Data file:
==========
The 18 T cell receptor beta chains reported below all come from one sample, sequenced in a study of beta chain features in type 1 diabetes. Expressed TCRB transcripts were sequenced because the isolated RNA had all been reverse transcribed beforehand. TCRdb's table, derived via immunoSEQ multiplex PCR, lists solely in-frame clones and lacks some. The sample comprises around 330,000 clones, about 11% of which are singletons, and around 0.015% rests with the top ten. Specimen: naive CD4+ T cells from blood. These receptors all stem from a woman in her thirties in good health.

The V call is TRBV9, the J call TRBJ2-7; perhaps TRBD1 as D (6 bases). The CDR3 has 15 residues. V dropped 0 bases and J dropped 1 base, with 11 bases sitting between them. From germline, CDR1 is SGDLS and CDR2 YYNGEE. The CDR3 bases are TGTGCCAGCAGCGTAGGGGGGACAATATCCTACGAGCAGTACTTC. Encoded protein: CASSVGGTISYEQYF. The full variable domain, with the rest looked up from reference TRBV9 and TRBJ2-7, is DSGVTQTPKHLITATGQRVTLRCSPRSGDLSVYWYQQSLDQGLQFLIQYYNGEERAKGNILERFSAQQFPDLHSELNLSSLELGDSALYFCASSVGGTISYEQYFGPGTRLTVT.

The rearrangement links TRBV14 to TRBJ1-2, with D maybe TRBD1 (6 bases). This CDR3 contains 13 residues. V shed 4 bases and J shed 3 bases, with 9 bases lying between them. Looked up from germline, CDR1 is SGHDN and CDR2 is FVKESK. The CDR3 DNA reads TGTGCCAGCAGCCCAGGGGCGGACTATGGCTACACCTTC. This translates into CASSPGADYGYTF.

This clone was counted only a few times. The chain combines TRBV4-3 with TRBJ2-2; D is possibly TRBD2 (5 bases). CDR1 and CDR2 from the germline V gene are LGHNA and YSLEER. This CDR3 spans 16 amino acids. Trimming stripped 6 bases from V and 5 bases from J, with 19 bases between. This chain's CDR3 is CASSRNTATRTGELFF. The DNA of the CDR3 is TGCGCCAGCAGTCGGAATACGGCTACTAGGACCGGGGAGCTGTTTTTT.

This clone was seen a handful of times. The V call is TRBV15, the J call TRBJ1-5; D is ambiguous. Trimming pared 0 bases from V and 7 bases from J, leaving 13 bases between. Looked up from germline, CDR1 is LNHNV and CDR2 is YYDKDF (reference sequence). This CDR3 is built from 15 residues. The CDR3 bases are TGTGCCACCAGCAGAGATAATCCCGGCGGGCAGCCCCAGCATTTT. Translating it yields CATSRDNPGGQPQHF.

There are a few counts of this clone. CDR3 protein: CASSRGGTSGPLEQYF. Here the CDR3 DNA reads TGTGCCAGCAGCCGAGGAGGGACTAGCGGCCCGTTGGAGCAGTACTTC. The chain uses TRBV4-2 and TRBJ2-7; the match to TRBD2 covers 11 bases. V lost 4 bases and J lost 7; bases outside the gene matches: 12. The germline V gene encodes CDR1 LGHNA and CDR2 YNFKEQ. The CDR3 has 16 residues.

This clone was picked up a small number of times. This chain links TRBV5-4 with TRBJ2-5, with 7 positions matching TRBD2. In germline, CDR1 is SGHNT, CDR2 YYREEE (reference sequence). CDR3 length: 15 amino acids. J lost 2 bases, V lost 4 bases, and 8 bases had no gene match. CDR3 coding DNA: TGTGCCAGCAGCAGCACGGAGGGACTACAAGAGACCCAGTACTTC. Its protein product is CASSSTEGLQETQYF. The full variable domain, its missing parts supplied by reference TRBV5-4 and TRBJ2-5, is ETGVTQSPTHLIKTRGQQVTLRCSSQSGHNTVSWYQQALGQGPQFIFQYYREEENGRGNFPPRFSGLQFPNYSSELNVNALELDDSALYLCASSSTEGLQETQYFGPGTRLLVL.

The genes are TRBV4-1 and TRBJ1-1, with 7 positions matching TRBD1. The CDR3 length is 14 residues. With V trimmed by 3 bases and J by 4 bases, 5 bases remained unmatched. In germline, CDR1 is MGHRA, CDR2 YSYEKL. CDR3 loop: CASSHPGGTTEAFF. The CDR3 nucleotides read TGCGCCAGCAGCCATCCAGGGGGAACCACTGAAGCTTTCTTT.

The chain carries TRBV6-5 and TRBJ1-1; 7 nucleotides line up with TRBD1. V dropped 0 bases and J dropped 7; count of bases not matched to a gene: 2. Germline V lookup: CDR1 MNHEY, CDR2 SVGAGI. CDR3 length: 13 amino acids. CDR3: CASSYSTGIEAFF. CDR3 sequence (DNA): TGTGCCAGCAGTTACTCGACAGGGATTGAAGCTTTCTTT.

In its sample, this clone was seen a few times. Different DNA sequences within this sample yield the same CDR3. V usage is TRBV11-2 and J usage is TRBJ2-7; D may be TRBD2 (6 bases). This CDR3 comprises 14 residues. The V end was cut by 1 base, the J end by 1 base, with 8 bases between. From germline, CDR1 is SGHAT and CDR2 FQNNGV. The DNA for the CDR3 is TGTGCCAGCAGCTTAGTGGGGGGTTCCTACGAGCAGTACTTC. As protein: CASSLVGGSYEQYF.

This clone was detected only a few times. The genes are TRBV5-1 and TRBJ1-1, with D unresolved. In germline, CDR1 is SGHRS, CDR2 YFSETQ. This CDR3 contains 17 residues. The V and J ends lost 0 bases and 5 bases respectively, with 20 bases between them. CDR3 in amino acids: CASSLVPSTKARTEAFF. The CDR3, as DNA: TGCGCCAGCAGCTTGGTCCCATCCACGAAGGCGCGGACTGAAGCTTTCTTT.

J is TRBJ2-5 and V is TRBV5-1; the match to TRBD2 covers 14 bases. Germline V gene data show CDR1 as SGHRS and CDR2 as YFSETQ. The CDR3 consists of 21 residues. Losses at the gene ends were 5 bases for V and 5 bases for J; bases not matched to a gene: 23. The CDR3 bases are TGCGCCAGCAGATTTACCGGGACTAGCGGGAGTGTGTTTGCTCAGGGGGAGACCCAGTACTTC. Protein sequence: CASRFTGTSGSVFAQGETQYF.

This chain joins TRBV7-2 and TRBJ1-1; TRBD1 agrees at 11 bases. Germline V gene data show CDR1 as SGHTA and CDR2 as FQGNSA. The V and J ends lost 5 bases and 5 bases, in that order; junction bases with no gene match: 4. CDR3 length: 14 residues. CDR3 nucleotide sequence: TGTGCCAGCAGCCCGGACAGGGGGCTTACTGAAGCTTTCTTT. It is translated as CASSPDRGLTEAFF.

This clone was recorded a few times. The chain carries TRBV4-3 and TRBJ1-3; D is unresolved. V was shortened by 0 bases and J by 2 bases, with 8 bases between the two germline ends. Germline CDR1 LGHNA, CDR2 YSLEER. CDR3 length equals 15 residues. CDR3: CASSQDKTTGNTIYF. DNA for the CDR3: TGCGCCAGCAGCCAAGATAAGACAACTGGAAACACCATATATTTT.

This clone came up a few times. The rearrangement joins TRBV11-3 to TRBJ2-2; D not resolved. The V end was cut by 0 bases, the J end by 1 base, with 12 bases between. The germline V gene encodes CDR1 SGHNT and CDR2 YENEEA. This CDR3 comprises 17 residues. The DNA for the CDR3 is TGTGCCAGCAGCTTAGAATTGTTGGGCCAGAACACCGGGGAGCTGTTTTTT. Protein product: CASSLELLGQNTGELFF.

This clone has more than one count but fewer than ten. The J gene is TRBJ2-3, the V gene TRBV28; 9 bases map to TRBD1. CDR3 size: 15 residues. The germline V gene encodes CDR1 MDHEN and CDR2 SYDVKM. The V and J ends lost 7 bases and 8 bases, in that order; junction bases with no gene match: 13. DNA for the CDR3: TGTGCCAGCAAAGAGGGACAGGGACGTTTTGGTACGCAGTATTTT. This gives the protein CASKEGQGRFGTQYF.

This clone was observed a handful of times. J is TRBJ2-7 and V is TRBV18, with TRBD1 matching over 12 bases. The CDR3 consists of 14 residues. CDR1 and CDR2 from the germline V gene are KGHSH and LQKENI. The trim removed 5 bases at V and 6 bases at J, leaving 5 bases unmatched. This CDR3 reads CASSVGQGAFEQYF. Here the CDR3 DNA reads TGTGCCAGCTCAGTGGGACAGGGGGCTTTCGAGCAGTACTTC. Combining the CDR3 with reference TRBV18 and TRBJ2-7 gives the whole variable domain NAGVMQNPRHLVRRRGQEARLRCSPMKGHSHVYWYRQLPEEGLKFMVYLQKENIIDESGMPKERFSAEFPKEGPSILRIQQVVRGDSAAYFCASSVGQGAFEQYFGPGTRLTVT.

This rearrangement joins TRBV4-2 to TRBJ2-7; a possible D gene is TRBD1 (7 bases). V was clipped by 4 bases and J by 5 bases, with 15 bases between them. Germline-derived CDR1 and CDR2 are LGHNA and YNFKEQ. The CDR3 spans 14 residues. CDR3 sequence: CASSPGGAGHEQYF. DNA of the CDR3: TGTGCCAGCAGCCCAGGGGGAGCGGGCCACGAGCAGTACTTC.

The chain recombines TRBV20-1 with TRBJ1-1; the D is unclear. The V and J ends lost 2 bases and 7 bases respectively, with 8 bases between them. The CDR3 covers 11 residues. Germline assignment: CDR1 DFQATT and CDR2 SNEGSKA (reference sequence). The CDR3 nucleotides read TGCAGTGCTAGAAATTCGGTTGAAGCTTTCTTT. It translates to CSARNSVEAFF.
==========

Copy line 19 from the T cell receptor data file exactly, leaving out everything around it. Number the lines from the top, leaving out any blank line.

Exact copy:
The chain recombines TRBV20-1 with TRBJ1-1; the D is unclear. The V and J ends lost 2 bases and 7 bases respectively, with 8 bases between them. The CDR3 covers 11 residues. Germline assignment: CDR1 DFQATT and CDR2 SNEGSKA (reference sequence). The CDR3 nucleotides read TGCAGTGCTAGAAATTCGGTTGAAGCTTTCTTT. It translates to CSARNSVEAFF.